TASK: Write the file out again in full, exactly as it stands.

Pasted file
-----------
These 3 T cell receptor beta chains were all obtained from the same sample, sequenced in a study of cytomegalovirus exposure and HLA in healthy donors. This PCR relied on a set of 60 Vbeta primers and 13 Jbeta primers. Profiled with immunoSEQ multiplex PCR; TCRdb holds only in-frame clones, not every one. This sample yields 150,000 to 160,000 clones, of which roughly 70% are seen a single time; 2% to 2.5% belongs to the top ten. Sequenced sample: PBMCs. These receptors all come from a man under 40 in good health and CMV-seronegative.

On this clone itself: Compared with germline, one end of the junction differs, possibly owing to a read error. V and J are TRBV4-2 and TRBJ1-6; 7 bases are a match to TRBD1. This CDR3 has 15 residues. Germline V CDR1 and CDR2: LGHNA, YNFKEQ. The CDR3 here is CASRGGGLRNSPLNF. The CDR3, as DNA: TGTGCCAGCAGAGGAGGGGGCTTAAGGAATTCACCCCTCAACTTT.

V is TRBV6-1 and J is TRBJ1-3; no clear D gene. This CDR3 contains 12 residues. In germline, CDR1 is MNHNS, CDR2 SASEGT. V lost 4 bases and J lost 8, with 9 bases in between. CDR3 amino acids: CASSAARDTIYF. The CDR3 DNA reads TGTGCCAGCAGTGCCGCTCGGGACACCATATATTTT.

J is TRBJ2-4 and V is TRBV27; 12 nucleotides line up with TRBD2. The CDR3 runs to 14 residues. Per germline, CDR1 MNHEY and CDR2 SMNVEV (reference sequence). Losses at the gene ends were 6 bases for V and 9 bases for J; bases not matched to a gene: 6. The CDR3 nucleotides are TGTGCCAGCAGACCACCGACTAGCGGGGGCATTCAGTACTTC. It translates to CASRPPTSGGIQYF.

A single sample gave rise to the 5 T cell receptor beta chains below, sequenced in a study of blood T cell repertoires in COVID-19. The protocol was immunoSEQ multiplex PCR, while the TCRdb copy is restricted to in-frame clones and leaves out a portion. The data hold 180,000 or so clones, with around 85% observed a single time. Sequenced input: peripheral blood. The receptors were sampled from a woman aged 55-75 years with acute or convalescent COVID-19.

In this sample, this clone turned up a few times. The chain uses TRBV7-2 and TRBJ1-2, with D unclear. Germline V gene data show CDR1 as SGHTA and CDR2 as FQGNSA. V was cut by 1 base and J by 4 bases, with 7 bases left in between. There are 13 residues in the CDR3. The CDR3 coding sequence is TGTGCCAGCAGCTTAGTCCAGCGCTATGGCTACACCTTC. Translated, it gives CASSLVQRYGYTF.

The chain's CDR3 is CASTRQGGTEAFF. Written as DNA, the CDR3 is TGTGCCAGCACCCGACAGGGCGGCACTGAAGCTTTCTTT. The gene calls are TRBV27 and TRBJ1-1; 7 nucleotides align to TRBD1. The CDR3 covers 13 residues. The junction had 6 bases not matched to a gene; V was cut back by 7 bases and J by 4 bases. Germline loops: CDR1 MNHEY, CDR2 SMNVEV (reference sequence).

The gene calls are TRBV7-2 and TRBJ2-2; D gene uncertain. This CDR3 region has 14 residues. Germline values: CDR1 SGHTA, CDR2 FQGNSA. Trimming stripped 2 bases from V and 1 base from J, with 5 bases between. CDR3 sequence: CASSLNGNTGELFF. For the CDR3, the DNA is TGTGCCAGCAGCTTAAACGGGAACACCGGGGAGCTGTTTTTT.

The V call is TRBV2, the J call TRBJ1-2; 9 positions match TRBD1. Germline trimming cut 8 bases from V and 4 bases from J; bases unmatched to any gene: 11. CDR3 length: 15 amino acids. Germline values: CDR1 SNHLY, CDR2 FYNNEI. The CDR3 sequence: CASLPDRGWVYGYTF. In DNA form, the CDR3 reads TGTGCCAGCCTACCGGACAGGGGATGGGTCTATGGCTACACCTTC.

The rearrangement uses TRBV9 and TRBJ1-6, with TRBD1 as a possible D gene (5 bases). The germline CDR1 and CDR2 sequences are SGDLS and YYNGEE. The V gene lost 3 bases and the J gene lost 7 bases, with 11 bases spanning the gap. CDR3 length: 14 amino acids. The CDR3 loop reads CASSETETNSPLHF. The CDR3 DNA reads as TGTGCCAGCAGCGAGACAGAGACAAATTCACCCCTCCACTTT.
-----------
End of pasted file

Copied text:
These 3 T cell receptor beta chains were all obtained from the same sample, sequenced in a study of cytomegalovirus exposure and HLA in healthy donors. This PCR relied on a set of 60 Vbeta primers and 13 Jbeta primers. Profiled with immunoSEQ multiplex PCR; TCRdb holds only in-frame clones, not every one. This sample yields 150,000 to 160,000 clones, of which roughly 70% are seen a single time; 2% to 2.5% belongs to the top ten. Sequenced sample: PBMCs. These receptors all come from a man under 40 in good health and CMV-seronegative.

On this clone itself: Compared with germline, one end of the junction differs, possibly owing to a read error. V and J are TRBV4-2 and TRBJ1-6; 7 bases are a match to TRBD1. This CDR3 has 15 residues. Germline V CDR1 and CDR2: LGHNA, YNFKEQ. The CDR3 here is CASRGGGLRNSPLNF. The CDR3, as DNA: TGTGCCAGCAGAGGAGGGGGCTTAAGGAATTCACCCCTCAACTTT.

V is TRBV6-1 and J is TRBJ1-3; no clear D gene. This CDR3 contains 12 residues. In germline, CDR1 is MNHNS, CDR2 SASEGT. V lost 4 bases and J lost 8, with 9 bases in between. CDR3 amino acids: CASSAARDTIYF. The CDR3 DNA reads TGTGCCAGCAGTGCCGCTCGGGACACCATATATTTT.

J is TRBJ2-4 and V is TRBV27; 12 nucleotides line up with TRBD2. The CDR3 runs to 14 residues. Per germline, CDR1 MNHEY and CDR2 SMNVEV (reference sequence). Losses at the gene ends were 6 bases for V and 9 bases for J; bases not matched to a gene: 6. The CDR3 nucleotides are TGTGCCAGCAGACCACCGACTAGCGGGGGCATTCAGTACTTC. It translates to CASRPPTSGGIQYF.

A single sample gave rise to the 5 T cell receptor beta chains below, sequenced in a study of blood T cell repertoires in COVID-19. The protocol was immunoSEQ multiplex PCR, while the TCRdb copy is restricted to in-frame clones and leaves out a portion. The data hold 180,000 or so clones, with around 85% observed a single time. Sequenced input: peripheral blood. The receptors were sampled from a woman aged 55-75 years with acute or convalescent COVID-19.

In this sample, this clone turned up a few times. The chain uses TRBV7-2 and TRBJ1-2, with D unclear. Germline V gene data show CDR1 as SGHTA and CDR2 as FQGNSA. V was cut by 1 base and J by 4 bases, with 7 bases left in between. There are 13 residues in the CDR3. The CDR3 coding sequence is TGTGCCAGCAGCTTAGTCCAGCGCTATGGCTACACCTTC. Translated, it gives CASSLVQRYGYTF.

The chain's CDR3 is CASTRQGGTEAFF. Written as DNA, the CDR3 is TGTGCCAGCACCCGACAGGGCGGCACTGAAGCTTTCTTT. The gene calls are TRBV27 and TRBJ1-1; 7 nucleotides align to TRBD1. The CDR3 covers 13 residues. The junction had 6 bases not matched to a gene; V was cut back by 7 bases and J by 4 bases. Germline loops: CDR1 MNHEY, CDR2 SMNVEV (reference sequence).

The gene calls are TRBV7-2 and TRBJ2-2; D gene uncertain. This CDR3 region has 14 residues. Germline values: CDR1 SGHTA, CDR2 FQGNSA. Trimming stripped 2 bases from V and 1 base from J, with 5 bases between. CDR3 sequence: CASSLNGNTGELFF. For the CDR3, the DNA is TGTGCCAGCAGCTTAAACGGGAACACCGGGGAGCTGTTTTTT.

The V call is TRBV2, the J call TRBJ1-2; 9 positions match TRBD1. Germline trimming cut 8 bases from V and 4 bases from J; bases unmatched to any gene: 11. CDR3 length: 15 amino acids. Germline values: CDR1 SNHLY, CDR2 FYNNEI. The CDR3 sequence: CASLPDRGWVYGYTF. In DNA form, the CDR3 reads TGTGCCAGCCTACCGGACAGGGGATGGGTCTATGGCTACACCTTC.

The rearrangement uses TRBV9 and TRBJ1-6, with TRBD1 as a possible D gene (5 bases). The germline CDR1 and CDR2 sequences are SGDLS and YYNGEE. The V gene lost 3 bases and the J gene lost 7 bases, with 11 bases spanning the gap. CDR3 length: 14 amino acids. The CDR3 loop reads CASSETETNSPLHF. The CDR3 DNA reads as TGTGCCAGCAGCGAGACAGAGACAAATTCACCCCTCCACTTT.